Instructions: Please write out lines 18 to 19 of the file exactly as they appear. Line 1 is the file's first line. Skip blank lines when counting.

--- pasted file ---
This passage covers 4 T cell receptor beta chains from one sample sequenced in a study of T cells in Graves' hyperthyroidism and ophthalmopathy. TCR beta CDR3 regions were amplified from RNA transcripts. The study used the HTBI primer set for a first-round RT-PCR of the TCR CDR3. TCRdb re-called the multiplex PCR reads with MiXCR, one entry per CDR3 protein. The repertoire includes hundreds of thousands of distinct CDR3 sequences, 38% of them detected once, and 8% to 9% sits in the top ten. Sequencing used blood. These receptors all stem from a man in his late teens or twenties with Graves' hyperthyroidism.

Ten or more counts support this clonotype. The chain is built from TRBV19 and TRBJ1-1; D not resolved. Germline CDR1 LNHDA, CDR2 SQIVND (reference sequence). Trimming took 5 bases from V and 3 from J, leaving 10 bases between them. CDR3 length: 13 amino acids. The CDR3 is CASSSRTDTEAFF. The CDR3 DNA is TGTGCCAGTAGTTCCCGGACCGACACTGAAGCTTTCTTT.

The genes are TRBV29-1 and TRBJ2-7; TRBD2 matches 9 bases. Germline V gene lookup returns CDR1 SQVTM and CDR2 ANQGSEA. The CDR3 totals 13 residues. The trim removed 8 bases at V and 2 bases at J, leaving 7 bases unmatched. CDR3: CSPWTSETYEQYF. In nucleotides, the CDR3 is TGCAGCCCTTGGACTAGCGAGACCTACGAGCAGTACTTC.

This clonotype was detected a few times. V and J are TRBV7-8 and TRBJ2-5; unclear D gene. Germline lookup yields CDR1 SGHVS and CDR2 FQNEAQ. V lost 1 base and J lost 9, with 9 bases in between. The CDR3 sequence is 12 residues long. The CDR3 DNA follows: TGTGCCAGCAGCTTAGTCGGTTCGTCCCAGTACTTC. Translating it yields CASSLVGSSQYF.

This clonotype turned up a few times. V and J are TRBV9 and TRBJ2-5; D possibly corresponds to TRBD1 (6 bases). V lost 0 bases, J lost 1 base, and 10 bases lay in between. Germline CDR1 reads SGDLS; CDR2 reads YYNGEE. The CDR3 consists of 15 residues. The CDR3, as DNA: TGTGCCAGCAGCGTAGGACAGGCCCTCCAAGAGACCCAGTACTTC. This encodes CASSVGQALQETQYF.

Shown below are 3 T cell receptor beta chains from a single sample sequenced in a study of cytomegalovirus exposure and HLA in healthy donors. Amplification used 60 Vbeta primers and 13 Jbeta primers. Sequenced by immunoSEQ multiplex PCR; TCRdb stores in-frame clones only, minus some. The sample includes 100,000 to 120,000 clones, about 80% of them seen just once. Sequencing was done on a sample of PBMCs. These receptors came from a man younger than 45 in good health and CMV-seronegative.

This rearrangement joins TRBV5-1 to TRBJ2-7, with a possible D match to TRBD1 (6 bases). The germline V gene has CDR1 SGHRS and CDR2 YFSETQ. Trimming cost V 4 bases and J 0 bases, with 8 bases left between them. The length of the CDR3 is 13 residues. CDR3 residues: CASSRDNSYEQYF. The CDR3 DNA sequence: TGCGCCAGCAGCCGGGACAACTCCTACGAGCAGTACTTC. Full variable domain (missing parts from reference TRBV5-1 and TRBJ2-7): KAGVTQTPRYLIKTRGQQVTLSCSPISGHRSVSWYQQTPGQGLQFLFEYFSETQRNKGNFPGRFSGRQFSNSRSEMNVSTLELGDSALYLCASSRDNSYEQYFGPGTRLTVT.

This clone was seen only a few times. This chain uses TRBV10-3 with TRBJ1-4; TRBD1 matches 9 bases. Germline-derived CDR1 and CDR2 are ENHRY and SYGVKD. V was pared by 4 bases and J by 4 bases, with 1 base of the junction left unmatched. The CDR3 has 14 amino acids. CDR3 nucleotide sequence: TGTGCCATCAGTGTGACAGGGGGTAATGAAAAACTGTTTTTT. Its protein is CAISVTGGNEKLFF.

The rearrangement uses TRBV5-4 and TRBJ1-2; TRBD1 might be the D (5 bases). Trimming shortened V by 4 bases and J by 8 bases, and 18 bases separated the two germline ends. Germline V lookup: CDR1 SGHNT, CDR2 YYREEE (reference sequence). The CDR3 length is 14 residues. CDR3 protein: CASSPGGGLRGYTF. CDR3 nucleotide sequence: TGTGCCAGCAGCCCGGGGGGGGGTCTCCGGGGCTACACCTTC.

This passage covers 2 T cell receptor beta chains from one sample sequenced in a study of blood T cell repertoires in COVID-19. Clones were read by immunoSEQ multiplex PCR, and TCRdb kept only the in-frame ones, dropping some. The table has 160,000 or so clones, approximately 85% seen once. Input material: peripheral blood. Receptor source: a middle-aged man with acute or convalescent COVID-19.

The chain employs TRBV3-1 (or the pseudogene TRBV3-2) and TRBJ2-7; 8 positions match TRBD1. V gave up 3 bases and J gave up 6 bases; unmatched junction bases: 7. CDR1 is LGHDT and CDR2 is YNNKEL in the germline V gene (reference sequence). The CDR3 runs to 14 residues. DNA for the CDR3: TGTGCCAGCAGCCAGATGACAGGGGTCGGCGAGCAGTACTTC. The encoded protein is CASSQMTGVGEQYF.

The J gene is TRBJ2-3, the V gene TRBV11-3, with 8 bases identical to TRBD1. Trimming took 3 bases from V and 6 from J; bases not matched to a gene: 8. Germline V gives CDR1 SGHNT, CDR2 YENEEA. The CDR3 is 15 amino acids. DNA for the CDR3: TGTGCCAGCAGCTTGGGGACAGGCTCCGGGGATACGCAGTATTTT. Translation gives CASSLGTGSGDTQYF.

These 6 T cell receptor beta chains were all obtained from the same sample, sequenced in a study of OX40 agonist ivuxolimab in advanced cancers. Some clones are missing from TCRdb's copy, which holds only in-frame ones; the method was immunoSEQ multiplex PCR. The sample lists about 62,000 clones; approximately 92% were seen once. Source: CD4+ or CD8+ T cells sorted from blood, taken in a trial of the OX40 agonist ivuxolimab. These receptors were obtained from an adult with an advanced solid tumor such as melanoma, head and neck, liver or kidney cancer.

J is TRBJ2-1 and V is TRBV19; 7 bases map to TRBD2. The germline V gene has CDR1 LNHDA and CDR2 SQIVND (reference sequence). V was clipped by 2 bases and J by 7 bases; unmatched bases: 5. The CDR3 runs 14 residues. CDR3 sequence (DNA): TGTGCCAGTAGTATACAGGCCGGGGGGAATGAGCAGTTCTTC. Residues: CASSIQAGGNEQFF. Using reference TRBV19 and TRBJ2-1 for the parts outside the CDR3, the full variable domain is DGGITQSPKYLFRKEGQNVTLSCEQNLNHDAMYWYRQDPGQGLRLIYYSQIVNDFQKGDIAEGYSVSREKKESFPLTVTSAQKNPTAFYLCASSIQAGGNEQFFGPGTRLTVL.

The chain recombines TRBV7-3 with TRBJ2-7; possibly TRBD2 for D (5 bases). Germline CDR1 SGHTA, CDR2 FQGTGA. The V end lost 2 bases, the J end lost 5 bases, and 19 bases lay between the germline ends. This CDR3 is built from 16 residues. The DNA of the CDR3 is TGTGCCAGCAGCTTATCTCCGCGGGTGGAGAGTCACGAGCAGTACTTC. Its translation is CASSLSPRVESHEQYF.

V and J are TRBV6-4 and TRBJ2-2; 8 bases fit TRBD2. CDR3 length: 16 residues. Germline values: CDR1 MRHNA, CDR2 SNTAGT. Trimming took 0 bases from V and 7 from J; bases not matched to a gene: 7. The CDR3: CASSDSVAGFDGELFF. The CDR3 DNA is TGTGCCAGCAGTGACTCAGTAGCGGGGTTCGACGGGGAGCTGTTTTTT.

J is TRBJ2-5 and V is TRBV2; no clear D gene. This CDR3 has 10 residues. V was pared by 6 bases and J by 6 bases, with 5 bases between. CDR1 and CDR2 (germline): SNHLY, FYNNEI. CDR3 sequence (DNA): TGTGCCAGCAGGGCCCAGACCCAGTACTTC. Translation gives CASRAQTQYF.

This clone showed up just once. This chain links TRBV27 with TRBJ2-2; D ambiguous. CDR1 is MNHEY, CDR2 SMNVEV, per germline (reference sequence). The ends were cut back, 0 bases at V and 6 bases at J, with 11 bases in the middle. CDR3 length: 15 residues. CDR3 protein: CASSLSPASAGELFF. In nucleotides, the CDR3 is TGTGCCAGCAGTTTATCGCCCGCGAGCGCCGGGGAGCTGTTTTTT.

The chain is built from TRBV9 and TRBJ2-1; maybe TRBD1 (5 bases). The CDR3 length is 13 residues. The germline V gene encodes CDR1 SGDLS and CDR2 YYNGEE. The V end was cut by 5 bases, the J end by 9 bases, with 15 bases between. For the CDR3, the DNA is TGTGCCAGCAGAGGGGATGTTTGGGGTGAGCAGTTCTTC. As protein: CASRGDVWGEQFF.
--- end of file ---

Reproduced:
This clone showed up just once. This chain links TRBV27 with TRBJ2-2; D ambiguous. CDR1 is MNHEY, CDR2 SMNVEV, per germline (reference sequence). The ends were cut back, 0 bases at V and 6 bases at J, with 11 bases in the middle. CDR3 length: 15 residues. CDR3 protein: CASSLSPASAGELFF. In nucleotides, the CDR3 is TGTGCCAGCAGTTTATCGCCCGCGAGCGCCGGGGAGCTGTTTTTT.

The chain is built from TRBV9 and TRBJ2-1; maybe TRBD1 (5 bases). The CDR3 length is 13 residues. The germline V gene encodes CDR1 SGDLS and CDR2 YYNGEE. The V end was cut by 5 bases, the J end by 9 bases, with 15 bases between. For the CDR3, the DNA is TGTGCCAGCAGAGGGGATGTTTGGGGTGAGCAGTTCTTC. As protein: CASRGDVWGEQFF.